SPC Ardmona canned fruit seeks help to survive against imports
Australian fruit cannery SPC Ardmona has called on the Australian government to put in place emergency tariffs on cheap imported fruit and tomatoes in an attempt to save the local industry.
The Australian newspaper reported that SPC Ardmona Managing Director Peter Kelly had written to Australian Agriculture Minister Joe Ludwig asking him to activate protection measures permitted under World Trade Organisation (WTO) rules where a surge of imports causes or threatens to cause damage to a domestic injury.
“The multi-serve fruit and canned tomato industry has suffered immense damage from cheap imports that have flooded our market on the back of the strength of the Australian dollar,” Mr Kelly said in his letter to Senator Ludwig.
Senator Ludwig said the letter had been received, but it was too early to say whether the temporary tariff protection would be granted.
“We’ve received the information from SPC. What we really have to do is work through that letter, work through the industry portfolio, the trade portfolio, to provide that response,” Senator Ludwig told the Australian Broadcasting Corporation’s (ABC) AM radio program.
Cannery cut suppliers
SPC Ardmona, which is a subsidiary of Coca-Cola Amatil, has applied for the concession after an earlier decision to cut its intake of stone fruit by half. The decision meant 60 fruit growers in Victoria’s Goulburn Valley lost their supply contracts with the cannery, and others had their quotas cut by up to 50 per cent.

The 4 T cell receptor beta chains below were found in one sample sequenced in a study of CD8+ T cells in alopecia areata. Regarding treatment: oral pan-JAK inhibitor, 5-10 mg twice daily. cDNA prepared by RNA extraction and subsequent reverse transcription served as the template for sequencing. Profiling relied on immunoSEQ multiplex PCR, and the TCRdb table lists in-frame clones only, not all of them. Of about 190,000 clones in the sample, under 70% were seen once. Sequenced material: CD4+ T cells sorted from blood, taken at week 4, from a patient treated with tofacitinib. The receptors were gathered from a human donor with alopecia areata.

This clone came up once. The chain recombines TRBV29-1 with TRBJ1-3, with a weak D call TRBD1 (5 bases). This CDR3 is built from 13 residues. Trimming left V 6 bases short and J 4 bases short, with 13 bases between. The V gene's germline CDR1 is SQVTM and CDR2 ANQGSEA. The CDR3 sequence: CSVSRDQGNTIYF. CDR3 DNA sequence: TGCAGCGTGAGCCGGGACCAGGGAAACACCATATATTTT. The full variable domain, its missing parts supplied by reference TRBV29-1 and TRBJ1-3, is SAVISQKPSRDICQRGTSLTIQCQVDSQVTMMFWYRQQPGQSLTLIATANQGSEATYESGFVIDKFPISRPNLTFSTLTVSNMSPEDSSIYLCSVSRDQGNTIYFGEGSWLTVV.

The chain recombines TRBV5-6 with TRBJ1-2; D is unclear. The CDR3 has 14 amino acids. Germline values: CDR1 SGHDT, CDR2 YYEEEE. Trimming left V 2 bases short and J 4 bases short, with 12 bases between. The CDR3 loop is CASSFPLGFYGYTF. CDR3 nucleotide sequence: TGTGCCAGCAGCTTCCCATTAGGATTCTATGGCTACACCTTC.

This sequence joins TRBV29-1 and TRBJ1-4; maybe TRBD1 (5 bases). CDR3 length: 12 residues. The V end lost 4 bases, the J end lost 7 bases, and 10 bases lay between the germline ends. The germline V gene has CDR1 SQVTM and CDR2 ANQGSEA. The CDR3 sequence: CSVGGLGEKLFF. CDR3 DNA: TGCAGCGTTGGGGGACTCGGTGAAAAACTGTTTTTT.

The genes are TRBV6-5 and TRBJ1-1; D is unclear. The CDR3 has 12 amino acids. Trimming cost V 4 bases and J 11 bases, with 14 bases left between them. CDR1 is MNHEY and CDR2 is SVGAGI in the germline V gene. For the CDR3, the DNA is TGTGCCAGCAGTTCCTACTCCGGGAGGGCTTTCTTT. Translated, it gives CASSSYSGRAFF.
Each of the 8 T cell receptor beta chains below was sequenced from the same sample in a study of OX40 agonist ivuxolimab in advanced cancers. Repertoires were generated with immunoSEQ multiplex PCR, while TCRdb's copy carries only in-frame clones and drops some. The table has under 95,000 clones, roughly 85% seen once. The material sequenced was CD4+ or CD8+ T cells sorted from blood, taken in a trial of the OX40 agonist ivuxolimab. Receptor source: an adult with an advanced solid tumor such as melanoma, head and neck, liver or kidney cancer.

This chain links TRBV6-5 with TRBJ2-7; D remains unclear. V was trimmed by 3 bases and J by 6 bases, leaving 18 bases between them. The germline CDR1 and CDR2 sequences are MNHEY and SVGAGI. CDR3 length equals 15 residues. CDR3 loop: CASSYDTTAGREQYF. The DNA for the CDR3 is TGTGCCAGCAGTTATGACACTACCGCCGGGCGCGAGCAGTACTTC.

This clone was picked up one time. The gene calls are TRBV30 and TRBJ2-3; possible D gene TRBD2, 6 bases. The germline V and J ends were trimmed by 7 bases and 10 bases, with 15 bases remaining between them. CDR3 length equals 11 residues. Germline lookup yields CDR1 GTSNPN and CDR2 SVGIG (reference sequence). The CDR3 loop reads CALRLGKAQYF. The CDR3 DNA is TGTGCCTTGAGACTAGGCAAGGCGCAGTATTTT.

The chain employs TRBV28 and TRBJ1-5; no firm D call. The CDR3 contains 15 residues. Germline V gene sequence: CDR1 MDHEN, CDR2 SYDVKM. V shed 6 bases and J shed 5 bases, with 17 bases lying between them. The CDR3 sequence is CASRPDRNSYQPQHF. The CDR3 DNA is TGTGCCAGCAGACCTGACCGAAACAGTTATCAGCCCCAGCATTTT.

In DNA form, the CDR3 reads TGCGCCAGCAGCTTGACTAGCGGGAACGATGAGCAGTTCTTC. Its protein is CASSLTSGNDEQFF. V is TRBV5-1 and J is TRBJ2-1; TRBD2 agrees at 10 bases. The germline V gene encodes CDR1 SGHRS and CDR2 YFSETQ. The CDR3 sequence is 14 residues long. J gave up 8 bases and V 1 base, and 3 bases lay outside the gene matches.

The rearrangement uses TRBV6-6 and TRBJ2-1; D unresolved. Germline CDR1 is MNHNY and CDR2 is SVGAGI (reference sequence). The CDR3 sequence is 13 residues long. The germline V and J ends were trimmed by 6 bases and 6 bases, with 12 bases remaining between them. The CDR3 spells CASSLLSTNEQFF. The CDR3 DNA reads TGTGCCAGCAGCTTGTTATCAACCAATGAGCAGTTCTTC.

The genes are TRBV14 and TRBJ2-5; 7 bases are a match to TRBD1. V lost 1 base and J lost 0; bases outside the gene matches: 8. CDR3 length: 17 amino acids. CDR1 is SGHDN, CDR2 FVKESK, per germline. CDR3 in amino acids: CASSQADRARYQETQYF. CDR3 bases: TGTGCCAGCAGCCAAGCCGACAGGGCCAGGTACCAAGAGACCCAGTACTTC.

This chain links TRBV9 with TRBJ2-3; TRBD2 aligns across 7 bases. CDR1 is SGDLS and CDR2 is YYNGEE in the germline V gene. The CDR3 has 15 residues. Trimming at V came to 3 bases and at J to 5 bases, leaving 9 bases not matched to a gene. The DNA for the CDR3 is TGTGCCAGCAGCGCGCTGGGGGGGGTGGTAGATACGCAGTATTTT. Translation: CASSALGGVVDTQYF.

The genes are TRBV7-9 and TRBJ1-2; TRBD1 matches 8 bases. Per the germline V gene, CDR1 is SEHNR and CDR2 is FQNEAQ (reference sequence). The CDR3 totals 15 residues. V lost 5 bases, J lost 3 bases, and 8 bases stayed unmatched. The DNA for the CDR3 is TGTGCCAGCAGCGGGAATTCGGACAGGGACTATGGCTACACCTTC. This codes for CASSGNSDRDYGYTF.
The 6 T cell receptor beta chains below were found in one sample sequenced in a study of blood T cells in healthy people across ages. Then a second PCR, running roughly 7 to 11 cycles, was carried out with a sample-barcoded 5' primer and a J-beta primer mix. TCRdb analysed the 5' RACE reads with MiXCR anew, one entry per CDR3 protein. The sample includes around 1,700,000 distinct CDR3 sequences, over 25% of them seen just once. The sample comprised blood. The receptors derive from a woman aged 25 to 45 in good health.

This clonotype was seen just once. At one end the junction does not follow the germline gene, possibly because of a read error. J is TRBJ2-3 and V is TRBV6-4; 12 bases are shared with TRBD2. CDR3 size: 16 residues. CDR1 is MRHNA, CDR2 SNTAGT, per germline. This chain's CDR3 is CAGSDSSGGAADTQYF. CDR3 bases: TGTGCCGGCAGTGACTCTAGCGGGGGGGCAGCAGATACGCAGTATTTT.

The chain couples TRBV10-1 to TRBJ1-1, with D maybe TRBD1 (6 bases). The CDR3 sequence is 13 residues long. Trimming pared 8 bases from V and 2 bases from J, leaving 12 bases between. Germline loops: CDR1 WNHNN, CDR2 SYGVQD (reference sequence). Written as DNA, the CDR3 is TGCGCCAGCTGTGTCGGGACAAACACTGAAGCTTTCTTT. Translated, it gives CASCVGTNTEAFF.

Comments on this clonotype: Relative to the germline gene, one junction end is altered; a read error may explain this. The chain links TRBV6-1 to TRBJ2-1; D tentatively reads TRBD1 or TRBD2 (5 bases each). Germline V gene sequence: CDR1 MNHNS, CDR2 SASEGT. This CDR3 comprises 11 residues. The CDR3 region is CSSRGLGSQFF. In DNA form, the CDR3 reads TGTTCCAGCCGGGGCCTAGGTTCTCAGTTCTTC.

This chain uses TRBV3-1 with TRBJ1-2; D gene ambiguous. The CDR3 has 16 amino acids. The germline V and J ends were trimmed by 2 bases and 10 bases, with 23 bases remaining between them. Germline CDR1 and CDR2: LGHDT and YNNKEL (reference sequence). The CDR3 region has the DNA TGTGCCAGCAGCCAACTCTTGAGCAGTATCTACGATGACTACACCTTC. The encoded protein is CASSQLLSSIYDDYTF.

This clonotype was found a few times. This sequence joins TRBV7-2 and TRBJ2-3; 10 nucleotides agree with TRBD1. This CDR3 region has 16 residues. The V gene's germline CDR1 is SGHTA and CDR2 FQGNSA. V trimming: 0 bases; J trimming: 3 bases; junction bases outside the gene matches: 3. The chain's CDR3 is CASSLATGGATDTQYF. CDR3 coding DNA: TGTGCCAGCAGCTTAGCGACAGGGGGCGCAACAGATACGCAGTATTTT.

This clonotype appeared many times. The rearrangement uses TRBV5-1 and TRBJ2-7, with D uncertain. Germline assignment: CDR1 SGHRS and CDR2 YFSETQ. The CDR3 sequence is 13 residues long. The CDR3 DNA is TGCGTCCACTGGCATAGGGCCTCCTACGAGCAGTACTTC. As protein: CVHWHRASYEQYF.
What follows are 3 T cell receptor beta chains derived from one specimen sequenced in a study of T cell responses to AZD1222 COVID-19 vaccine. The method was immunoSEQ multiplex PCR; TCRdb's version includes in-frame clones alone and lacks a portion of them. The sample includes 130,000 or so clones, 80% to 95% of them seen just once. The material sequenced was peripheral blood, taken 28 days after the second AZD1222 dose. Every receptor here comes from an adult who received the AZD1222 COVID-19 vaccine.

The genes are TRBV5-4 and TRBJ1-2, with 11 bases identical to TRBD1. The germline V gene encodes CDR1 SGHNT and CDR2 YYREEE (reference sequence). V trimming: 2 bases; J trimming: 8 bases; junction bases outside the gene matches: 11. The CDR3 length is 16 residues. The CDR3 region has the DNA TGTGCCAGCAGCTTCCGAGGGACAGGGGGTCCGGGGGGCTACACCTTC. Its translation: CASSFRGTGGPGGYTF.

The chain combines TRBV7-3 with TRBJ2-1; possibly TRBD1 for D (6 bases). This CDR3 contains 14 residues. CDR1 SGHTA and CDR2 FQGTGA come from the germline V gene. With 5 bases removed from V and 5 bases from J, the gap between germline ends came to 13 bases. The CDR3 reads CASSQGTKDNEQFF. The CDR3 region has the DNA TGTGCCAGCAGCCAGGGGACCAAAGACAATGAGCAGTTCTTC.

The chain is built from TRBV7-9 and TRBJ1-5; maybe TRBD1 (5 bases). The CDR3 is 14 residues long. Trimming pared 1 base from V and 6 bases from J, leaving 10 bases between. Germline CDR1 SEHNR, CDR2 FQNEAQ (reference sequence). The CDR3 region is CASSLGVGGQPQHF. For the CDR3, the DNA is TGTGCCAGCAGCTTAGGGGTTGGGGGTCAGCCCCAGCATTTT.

Australian Food News reported in April 2013 that SPC Ardmona said market share of imported private label canned fruit had grown to 58 per cent. Woolworths brand canned stone fruit is labelled as being of South African origin, where Coles brand stone fruit is labelled as coming from ‘local and imported ingredients’.
Industry body supports call for help
AusVeg, the national vegetable and potato growers’ representative body, has supported SPC Ardmona’s calls for government help.
“The Australian horticulture industry is suffering from massive injury to its industries with the flood of imported produce that is wrecking regional businesses, employers and families, and we support calls for emergency taxes on cheap imported food,” said William Churchill, AusVeg Public Affairs Manager.
Data released as part of the recent Department of Agriculture, Fisheries and Forestry’s ‘Australian Food Statistics 2011-12’ report, shows that imported fruit and vegetables have increased dramatically over the past five years.
In 2005-06, Australia imported $41 million of fresh vegetables, $184 million of fresh fruit and nuts, and $1,040 million of processed fruit and vegetables. By contrast, in 2011-12, Australia imported $64 million of fresh vegetables, $290 million of fresh fruit and nuts, and $1,742 of processed fruit and vegetables. According to the report, most of the imported fruit and vegetables come from New Zealand, the US and China.
“Decapitation couldn’t be a more accurate description of the situation we are facing here in Australia,” Mr Churchill said. “We are seeing a consistent message of despair around the country as more and more farmers are being paid less and less for their produce as processors here in Australia try to compete on cost,” he said.
AusVeg said the closure in March 2013 of both Windsor Farm Foods Group cannery in Cowra in New South Wales, and iconic tomato sauce brand Rosella were both examples of a “crisis” in the Australian fruit and vegetable sector.